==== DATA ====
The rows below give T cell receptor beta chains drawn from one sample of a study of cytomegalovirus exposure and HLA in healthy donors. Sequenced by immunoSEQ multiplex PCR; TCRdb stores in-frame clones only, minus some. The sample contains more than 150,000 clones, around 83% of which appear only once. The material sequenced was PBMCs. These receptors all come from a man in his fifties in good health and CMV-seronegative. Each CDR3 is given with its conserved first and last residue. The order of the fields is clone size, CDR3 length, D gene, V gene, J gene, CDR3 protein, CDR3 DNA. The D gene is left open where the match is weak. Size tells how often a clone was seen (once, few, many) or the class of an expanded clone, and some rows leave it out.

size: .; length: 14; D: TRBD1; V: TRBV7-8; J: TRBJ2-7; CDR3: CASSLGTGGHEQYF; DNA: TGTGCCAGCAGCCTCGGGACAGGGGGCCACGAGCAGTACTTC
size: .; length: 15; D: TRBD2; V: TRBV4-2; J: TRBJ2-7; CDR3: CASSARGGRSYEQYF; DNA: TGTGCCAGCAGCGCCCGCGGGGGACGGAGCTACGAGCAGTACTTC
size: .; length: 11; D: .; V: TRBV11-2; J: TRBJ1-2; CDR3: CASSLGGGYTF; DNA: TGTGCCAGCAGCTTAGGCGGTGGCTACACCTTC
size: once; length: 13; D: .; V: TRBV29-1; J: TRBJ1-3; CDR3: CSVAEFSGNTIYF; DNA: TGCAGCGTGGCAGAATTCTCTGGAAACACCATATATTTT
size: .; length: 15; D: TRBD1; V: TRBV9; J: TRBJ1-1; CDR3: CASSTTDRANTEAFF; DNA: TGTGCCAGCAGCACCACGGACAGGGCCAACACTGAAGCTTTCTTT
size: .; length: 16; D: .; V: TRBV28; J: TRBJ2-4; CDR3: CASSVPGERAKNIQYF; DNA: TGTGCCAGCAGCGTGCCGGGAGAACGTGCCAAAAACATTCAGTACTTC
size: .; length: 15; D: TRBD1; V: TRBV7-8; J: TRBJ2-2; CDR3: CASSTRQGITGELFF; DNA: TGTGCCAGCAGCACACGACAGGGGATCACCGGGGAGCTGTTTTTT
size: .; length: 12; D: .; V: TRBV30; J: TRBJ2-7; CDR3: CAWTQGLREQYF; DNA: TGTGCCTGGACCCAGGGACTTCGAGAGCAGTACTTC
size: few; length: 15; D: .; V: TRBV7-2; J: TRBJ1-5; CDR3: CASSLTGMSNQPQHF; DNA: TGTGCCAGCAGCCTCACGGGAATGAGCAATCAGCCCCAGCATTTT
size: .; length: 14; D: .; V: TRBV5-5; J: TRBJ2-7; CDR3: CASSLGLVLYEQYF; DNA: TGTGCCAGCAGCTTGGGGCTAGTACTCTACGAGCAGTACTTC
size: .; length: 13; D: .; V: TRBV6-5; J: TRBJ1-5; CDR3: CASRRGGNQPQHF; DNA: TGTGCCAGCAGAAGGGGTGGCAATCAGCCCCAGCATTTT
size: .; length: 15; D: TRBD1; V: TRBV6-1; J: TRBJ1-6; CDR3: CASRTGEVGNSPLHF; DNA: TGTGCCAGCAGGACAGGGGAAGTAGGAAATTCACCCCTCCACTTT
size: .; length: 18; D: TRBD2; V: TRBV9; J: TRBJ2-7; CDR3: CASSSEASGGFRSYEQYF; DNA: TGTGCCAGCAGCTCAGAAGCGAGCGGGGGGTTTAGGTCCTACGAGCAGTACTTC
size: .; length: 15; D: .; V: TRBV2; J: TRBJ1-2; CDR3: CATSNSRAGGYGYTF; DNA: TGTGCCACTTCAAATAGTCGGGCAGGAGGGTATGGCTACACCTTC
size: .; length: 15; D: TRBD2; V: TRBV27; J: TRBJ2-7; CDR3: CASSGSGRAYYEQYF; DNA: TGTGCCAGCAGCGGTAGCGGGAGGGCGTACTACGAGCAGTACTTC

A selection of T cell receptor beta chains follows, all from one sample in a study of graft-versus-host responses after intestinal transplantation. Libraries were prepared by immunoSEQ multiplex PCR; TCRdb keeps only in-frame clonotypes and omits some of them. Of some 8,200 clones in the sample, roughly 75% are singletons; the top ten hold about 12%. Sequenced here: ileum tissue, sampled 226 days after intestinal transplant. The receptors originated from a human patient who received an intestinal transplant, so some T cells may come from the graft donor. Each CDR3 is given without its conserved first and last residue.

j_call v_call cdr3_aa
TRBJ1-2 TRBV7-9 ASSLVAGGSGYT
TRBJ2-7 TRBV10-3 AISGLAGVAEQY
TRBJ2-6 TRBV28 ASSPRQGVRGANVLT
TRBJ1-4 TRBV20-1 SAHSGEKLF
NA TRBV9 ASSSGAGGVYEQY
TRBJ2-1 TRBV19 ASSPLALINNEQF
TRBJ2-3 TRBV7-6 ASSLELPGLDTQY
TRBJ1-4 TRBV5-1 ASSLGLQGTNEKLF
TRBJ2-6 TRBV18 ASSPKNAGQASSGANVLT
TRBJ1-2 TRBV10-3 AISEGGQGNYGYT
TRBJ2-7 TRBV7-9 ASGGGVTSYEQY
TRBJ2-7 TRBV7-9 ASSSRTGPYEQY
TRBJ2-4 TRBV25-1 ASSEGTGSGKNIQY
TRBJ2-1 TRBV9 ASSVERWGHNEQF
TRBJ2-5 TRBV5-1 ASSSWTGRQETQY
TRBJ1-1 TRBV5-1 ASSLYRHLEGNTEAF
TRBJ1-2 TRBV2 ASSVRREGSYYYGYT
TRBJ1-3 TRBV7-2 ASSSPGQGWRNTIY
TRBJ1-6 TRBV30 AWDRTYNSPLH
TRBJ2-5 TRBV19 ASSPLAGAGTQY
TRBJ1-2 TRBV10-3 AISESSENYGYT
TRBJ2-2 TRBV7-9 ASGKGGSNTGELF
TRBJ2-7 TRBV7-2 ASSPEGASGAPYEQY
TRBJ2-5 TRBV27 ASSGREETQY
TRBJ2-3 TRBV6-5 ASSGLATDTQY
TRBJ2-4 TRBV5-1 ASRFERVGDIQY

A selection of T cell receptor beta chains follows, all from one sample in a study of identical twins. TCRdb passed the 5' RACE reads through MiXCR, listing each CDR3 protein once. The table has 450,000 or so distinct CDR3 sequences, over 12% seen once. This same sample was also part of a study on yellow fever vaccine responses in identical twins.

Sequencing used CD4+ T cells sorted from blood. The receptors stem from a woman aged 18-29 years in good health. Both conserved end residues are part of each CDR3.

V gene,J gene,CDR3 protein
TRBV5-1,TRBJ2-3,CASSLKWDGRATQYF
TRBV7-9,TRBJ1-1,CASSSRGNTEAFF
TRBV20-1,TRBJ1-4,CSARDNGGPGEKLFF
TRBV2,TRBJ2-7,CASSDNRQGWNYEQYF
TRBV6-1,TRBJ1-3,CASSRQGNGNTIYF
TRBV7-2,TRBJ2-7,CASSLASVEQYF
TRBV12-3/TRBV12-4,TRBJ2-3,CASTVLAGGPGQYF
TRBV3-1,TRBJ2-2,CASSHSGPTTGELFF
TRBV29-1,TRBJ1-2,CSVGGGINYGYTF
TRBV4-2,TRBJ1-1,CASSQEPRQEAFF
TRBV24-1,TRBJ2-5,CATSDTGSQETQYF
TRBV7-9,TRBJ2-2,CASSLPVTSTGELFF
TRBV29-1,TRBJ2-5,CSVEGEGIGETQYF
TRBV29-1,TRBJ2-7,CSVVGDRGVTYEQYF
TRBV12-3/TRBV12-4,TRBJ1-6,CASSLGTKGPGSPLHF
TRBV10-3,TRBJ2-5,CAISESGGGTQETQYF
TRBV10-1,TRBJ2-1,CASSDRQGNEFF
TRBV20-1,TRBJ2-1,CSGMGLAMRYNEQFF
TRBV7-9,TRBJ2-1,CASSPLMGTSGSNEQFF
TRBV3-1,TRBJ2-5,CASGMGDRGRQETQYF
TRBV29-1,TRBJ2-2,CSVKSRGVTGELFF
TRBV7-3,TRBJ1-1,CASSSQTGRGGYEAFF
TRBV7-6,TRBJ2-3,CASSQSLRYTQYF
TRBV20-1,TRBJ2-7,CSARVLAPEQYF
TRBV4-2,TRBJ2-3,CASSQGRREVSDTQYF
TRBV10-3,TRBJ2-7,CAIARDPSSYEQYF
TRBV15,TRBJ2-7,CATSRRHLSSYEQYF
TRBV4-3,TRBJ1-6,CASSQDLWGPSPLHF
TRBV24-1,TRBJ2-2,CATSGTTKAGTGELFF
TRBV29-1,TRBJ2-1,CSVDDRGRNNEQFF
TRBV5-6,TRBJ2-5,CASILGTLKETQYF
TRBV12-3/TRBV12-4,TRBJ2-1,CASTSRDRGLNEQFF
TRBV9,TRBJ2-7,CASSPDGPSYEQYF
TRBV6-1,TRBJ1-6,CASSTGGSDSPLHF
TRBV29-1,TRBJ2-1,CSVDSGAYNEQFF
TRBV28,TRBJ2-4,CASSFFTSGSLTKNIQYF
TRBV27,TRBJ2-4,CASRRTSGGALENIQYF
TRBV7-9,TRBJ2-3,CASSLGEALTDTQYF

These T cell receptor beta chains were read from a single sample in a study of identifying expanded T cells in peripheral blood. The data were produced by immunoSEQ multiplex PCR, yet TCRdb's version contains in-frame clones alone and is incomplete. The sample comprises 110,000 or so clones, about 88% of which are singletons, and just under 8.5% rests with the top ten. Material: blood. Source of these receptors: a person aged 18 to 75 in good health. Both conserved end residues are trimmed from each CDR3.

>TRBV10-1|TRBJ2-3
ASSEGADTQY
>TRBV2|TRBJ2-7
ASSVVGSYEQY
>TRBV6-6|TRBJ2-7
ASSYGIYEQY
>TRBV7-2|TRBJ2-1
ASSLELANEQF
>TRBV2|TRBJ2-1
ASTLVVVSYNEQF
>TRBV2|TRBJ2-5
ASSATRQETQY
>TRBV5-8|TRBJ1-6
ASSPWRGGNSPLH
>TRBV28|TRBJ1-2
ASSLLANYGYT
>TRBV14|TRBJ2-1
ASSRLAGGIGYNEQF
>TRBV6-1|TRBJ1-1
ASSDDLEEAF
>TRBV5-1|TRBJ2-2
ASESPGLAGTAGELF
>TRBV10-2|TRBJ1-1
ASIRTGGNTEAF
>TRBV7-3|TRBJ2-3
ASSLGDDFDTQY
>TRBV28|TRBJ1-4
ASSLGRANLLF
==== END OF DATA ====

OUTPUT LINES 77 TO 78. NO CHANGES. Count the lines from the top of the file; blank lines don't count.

TRBV29-1,TRBJ2-1,CSVDDRGRNNEQFF
TRBV5-6,TRBJ2-5,CASILGTLKETQYF